Dr Ashwani Mehta, a senior cardiologist at Sir Ganga Ram Hospital, Delhi, India, helps debunk some common myths regarding hypertension.
By Zoya Hussain
May 17 is World Hypertension Day, a day dedicated to highlighting the importance of monitoring blood pressure. High blood pressure, also known as hypertension, can cause damage to one’s blood vessels, making them stiffer and reducing blood flow and oxygen to the heart, eventually leading to heart disease.
According to the World Health Organization (WHO), an estimated 1.28 billion adults aged 30-79 around the world have high blood pressure. Despite its growing prevalence, it is still widely misunderstood.
Dr Ashwani Mehta, a senior cardiologist at Sir Ganga Ram Hospital, Delhi, India, helps debunk some common myths on World Hypertension Day 2023.
#1 Garlic or vinegar: The miracle cure?
Garlic and vinegar have long been touted as natural remedies for hypertension. “While garlic and vinegar can provide minor health benefits,” says Dr Ashwani, “they should not be viewed as a standalone treatment for hypertension. They may complement a balanced diet and a healthy lifestyle, but cannot be a substitute for medical treatment.”
#2 The salt conundrum
While it’s true that a diet high in sodium can contribute to increased blood pressure, it’s only one piece of a complex puzzle.
Sodium, which is found in salt, can cause the body to retain water. This extra stored water raises blood pressure and puts strain on one’s kidneys, arteries, heart, and brain. “Reducing sodium intake can indeed help lower blood pressure to a certain extent. However, hypertension is influenced by a multitude of factors beyond just salt intake. Genetics, age, weight, physical activity level, alcohol consumption, and overall dietary habits all play significant roles,” clarifies Dr Ashwani.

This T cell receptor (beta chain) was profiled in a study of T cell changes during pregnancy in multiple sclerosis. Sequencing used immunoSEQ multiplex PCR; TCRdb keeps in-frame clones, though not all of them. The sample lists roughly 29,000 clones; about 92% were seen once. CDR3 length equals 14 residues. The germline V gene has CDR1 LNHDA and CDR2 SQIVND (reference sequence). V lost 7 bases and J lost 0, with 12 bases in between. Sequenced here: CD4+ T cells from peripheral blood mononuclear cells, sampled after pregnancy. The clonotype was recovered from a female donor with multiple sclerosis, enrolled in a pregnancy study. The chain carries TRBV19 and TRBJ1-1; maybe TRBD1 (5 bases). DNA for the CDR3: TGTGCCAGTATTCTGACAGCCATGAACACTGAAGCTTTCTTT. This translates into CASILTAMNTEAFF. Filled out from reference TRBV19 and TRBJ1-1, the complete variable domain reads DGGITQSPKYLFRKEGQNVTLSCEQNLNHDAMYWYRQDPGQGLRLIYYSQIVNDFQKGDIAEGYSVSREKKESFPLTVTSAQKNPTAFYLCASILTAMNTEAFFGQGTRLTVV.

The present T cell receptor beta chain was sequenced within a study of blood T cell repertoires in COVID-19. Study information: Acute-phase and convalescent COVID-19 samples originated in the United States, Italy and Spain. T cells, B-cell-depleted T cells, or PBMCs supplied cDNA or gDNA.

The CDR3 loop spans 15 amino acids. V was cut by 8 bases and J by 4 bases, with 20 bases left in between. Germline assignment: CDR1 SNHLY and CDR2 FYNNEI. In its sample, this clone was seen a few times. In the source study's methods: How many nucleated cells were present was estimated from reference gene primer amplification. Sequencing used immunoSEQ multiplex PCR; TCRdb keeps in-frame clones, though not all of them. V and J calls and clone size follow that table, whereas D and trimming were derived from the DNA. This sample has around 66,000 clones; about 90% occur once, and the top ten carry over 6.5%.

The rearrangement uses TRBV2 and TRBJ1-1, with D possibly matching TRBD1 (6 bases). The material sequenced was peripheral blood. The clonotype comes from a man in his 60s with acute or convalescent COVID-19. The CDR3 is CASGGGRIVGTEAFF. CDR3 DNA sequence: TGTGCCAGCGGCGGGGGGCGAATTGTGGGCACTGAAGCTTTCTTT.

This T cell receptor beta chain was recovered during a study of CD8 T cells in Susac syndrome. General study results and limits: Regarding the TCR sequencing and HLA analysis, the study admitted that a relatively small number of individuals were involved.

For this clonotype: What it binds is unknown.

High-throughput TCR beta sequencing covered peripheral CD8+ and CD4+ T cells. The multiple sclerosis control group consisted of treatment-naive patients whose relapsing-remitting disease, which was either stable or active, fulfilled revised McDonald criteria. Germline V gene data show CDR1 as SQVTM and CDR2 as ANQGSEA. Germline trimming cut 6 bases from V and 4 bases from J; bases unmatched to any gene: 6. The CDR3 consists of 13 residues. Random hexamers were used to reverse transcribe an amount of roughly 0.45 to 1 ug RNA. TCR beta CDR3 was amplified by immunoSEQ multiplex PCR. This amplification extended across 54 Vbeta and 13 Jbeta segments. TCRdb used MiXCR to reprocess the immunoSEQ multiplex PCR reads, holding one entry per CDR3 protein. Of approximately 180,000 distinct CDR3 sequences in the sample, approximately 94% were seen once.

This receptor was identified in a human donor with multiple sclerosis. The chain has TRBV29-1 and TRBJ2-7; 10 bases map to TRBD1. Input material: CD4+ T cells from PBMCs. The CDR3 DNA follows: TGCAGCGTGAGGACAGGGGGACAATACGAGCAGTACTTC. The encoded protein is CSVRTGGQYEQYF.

#3 The nexus between coffee and blood pressure
Coffee, which contains caffeine, can cause a short-term spike in blood pressure, as the adrenal glands release more adrenaline, a hormone that increases blood pressure.
“Strong coffee can temporarily increase blood pressure due to the boost in our body’s sympathetic drive (stress response). Therefore, we advise patients not to drink coffee or tea half an hour before a blood pressure check,” explains the cardiologist.
#4 The fallacy of one-time high blood pressure
A single high blood pressure reading does not confirm hypertension. “To confirm a diagnosis of hypertension, typically, it’s necessary to have two-three high blood pressure readings, taken at least 15 days apart,” says Dr Ashwani.
#5 A lifelong companion
Is hypertension a condition that can be cured, or is it only managed? “Mild hypertension can often be managed with lifestyle changes. However, it’s rare for hypertension to be completely cured. It’s usually a condition that’s managed, rather than cured,” informs Dr Ashwani.
#6 An ailment of age?
The belief that hypertension only affects the elderly is a widespread misconception. “Hypertension can affect adults of all ages. It is true that the risk increases with age, due to factors like lifetime exposure to dietary sodium and age-related hormonal changes. However, rising rates of obesity and sedentary lifestyles have led to increasing rates of hypertension among younger people,” notes the cardiologist.